I hypothesise that we are seeing a concept-less generation of design. This may be true of all of the visual arts and all genres of design but here I will focus on the discipline of graphic design and, more specifically, typography in order to focus the argument more precisely. I believe it true that we are witnessing a state of “Post-ideologism” within the design community. It seems apparent that there is a tubula rasa, a considerable lack of, and a continued waning of, high concept or even mildly meaningful typographic/graphic design.
Typography is one of the most overlooked but intrinsic disciplines in graphic design. Although, in recent years it has become more popular, and its popularity continues to grow, with a myriad of “abstract” and “unorthodox” typographic works being produced. This recent interest in abstract typography could possibly be attributed to the digitisation and modernisation of abstract1 graffiti letterforms, coupled with a ready availability of digital design tools opening up and making the creation of digital art (Not Art) and typography accessible to a much wider demographic. It is this wide availability that may have lead to the cross over and amalgamation of abstract graffiti letterforms with more traditional typographic styles, which has, in turn, given birth to a new popularity and amenability in type design. In recent years, the already politically active graffiti art scene has become even more concerned with promulgating ideologies as a tool for activism. We can even see this enter prolifically into mainstream visual culture with the now well-recognised work of Banksy. It is strange then that this increasing ideological influence has not also had an impact upon the graphic and typographic disciplines that the street art scene seems to have so heavily inspired an influenced. This begs the question: why? Is the perceived ideological or conceptual content in contemporary street/graffiti art illusory? Or is the design scene becoming more and more concerned with superficial aesthetic styles and less about conceptual, meaningful design.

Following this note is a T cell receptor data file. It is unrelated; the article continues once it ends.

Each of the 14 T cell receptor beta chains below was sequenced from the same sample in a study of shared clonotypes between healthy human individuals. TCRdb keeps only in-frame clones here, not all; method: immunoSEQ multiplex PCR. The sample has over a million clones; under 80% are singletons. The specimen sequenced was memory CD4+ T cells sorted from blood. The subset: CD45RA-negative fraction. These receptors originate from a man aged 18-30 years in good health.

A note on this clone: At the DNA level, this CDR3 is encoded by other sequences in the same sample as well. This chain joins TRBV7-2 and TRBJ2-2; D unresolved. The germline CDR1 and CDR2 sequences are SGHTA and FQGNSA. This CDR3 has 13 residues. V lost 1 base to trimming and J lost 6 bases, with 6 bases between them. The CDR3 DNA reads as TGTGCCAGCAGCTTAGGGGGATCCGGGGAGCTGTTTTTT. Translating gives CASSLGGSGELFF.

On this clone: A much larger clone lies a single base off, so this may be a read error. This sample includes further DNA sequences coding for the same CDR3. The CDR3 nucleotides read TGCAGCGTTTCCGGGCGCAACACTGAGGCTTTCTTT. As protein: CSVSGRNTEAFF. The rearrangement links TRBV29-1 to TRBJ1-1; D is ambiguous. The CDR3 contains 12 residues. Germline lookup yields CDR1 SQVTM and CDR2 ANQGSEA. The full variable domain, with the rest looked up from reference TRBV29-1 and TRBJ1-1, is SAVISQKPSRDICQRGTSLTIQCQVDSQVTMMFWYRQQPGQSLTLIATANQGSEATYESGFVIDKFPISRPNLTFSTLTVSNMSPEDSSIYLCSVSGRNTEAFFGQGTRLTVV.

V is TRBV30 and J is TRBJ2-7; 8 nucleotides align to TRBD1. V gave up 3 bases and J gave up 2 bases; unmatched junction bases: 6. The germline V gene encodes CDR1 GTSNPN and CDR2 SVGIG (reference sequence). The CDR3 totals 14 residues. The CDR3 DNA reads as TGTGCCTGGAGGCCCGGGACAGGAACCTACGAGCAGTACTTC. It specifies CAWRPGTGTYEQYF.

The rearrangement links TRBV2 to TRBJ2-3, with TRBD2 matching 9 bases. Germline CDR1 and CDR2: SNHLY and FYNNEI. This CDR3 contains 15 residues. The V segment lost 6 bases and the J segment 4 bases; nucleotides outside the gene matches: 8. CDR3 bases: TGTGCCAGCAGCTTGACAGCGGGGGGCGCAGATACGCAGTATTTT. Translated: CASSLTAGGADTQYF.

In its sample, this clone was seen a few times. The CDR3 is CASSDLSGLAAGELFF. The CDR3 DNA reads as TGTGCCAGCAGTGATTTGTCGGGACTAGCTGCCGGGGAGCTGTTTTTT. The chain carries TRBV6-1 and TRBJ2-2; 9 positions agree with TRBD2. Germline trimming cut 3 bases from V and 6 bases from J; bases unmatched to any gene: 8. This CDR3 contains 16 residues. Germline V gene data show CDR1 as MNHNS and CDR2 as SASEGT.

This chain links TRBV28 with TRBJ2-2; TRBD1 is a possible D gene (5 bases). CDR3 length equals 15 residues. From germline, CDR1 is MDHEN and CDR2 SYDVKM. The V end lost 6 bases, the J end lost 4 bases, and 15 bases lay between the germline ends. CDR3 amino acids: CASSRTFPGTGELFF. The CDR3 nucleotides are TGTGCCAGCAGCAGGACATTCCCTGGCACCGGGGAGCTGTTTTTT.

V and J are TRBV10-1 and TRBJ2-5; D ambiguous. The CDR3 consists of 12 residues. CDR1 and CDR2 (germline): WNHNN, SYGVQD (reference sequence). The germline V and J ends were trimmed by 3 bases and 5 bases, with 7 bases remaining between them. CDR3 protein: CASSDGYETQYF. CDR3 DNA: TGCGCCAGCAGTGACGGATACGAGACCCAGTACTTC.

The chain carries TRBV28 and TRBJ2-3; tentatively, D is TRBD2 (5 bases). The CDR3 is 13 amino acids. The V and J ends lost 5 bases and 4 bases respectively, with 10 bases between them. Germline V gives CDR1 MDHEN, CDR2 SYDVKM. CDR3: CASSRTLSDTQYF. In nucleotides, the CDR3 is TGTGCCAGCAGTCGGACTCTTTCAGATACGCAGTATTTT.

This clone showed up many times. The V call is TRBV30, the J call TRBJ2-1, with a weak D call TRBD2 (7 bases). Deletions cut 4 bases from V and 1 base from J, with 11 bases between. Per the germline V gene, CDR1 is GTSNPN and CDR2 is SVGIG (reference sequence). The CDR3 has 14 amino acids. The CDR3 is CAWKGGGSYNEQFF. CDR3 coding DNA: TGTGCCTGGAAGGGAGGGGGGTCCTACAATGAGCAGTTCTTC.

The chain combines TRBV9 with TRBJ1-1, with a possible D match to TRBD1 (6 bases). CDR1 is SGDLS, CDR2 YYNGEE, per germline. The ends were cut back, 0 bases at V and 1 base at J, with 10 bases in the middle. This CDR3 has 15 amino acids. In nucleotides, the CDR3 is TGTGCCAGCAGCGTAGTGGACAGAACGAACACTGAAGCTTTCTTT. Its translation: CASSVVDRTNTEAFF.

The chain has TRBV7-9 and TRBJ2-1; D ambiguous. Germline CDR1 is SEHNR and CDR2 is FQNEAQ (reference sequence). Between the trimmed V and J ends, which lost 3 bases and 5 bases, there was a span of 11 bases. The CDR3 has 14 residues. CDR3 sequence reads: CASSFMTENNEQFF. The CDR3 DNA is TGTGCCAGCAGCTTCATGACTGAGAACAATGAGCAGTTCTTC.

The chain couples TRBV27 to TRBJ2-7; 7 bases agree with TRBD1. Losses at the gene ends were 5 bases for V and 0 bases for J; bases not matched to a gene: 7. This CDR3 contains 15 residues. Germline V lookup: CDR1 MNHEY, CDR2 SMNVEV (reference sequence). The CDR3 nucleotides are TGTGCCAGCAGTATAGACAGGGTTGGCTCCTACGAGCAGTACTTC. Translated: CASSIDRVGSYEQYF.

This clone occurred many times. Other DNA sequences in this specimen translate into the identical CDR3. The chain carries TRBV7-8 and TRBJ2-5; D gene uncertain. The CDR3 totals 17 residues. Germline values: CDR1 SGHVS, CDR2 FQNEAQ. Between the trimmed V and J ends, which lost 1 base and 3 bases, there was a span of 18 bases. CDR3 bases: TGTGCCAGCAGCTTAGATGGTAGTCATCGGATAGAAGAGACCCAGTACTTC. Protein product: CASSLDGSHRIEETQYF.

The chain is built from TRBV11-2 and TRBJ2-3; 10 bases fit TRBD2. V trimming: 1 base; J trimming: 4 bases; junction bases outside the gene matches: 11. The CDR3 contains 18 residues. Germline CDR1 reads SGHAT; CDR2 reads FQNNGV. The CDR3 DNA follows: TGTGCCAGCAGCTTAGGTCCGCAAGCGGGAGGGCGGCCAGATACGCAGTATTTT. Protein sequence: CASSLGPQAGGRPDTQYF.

In design terms, the optimism and innovation of Modernity is dead and the pessimism and self-awareness of post-modernity too has waned. What seems to be lacking from recent design is any ideological or philosophical content at all. It appears that contemporary design only consists of superficial aesthetics. It could be that Aestheticism (art for art’s sake) is the school of thought prevailing in contemporary design culture, but this is not so. I believe that there is little movement, conviction, ideology or underlying doctrine, only mass apathy that is leading to an abundance of shallow, meaningless design.